March 1st, 2019
The MRG Foundation is pleased to announce that, after a national search, Se-ah-dom Edmo, Class 31, has been hired to serve as Executive Director, effective December 10, 2018.
MRG supports grassroots racial and social justice work throughout Oregon. Since its founding in 1976, MRG has provided over $17 million in grants to more than 1,400 groups engaged in community organizing and building power to advance justice.
Ms. Edmo will be succeeding Cliff Jones and Kelley Weigel, who have served as Interim Executive Director and Interim Deputy Director, respectively, since March. Mr. Jones shared, “Se-ah-dom is a critical thinker, accomplished activist, inclusive leader and visionary story teller. She will center MRG’s staff and board, justice activists, grantees, donors and other stakeholders in a collective drive towards racial and social justice. I am inspired by her presence.”
Ms. Edmo brings deep experience in community organizing and racial and social justice work across the region. She is a published author, engaged scholar and program designer with over 12 years of experience in creating, implementing and evaluating over $2.6 million dollars in program activities related to tribes and empowering underrepresented groups in the fields of education, medicine, science and public policy.
Ms. Edmo’s ancestors are from Celilo, a fishing village along the Columbia River and one of the oldest known settlements in the West. She lives in Portland with her husband, James, and their children, Siale, Imasees and Miyosiwin.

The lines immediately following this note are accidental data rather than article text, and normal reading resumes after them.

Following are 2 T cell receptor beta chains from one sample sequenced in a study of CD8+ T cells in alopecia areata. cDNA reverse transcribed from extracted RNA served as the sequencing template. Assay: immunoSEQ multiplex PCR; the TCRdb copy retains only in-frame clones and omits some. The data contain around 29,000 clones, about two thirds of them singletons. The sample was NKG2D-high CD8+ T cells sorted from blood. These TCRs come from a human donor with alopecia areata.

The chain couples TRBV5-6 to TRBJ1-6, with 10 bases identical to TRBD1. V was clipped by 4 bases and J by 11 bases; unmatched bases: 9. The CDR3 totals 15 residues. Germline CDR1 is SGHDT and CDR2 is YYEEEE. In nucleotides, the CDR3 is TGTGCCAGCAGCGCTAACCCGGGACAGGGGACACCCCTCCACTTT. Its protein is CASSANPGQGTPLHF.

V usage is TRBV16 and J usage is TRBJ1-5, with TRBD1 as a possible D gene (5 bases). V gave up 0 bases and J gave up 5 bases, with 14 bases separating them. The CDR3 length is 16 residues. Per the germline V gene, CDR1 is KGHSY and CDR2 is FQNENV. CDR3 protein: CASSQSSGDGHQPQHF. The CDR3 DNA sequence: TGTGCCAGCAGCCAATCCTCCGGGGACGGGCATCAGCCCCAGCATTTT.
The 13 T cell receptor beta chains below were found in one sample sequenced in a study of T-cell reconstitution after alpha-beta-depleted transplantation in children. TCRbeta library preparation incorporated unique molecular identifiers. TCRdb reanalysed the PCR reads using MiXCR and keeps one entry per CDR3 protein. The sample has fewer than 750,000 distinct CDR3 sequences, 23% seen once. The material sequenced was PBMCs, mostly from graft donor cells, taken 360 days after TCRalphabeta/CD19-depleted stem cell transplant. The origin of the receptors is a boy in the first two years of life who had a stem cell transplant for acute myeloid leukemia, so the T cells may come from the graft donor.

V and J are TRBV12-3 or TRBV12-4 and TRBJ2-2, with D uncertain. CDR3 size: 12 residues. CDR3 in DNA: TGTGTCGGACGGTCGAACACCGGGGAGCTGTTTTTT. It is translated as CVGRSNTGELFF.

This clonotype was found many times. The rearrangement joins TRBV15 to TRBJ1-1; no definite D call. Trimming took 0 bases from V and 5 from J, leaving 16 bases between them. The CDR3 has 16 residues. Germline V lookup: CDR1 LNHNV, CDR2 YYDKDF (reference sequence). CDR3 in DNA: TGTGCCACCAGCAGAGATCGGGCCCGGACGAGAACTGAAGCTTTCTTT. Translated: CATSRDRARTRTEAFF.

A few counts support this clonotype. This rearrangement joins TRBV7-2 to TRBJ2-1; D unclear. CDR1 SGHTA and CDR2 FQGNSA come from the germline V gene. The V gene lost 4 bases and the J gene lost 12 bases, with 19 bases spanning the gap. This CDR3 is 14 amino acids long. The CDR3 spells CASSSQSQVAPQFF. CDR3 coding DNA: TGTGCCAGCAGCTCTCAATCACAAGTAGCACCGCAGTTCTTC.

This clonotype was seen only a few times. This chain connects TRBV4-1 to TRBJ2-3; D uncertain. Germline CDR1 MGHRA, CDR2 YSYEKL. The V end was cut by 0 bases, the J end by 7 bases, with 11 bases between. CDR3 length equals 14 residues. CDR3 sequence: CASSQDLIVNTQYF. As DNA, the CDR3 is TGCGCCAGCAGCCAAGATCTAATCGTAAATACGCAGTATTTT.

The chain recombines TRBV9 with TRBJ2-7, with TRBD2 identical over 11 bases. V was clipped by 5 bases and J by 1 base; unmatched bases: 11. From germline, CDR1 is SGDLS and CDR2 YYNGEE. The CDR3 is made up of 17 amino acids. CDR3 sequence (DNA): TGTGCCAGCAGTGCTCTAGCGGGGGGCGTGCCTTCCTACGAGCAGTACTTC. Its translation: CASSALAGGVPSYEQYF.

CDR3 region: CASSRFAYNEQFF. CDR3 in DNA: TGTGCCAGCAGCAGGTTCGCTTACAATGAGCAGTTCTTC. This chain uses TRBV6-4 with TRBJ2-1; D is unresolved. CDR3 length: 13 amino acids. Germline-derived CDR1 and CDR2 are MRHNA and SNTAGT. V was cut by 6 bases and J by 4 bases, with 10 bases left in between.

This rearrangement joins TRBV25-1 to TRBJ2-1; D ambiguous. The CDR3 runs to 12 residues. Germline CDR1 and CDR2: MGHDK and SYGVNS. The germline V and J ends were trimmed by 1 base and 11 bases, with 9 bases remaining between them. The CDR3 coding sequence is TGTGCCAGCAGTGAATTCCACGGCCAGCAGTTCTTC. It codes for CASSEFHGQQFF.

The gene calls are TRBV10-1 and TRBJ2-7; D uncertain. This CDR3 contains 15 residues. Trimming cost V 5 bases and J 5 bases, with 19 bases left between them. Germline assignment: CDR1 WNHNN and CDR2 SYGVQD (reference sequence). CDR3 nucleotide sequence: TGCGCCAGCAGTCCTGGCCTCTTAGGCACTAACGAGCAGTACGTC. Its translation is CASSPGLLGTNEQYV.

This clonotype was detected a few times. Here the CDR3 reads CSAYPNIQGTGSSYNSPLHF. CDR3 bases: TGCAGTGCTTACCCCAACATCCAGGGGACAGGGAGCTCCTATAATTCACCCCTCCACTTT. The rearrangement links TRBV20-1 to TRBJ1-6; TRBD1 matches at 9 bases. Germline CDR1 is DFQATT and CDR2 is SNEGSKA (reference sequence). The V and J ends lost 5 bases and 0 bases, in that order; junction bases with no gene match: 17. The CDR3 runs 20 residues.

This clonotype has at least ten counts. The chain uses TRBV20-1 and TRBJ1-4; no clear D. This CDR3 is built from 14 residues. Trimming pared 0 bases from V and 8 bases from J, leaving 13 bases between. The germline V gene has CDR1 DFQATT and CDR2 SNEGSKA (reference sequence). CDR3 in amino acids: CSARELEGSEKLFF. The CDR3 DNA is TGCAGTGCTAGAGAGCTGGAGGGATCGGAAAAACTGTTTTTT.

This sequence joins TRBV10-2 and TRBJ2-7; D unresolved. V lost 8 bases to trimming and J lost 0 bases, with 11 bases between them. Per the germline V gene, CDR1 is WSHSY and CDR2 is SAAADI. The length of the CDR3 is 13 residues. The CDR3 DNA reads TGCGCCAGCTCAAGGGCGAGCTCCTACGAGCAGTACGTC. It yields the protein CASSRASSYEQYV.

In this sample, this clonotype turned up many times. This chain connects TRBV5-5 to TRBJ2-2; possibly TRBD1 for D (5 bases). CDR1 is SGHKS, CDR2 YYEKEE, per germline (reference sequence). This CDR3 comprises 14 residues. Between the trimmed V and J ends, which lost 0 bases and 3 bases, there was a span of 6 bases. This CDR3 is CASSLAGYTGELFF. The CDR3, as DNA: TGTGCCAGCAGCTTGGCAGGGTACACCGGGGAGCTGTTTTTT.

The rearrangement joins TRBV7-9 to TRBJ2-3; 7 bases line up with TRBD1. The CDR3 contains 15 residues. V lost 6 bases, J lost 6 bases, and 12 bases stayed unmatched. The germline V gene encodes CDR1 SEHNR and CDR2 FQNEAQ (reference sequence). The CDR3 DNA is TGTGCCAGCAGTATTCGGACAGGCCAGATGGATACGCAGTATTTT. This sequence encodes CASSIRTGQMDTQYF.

Carly Hare, National Director of CHANGE Philanthropy and Board Chair of the Common Counsel Foundation, highlights that “MRG is modeling its values with the appointment of Se-ah-dom Edmo, not only prioritizing leadership of an activist and justice advocate but also the selection of an Indigenous woman to this role. According to the Council of Foundations’ The State of Change: An Analysis of Women and People of Color in the Philanthropic Sector report: ‘In 2015, individuals with American Indian or Alaskan Native heritage constituted . . . 06 percent of executive positions.’ While this data point is frustratingly low, it lacks the nuance that the number of Native/Indigenous women running non-Native or mainstream foundations can be counted on one hand. The selection of Se-ah-dom Edmo is a progressive step to centering equity in philanthropy.”
SFname : Se-ah-dom Edmo
Class number : I
E-Mail : firstname.lastname@example.org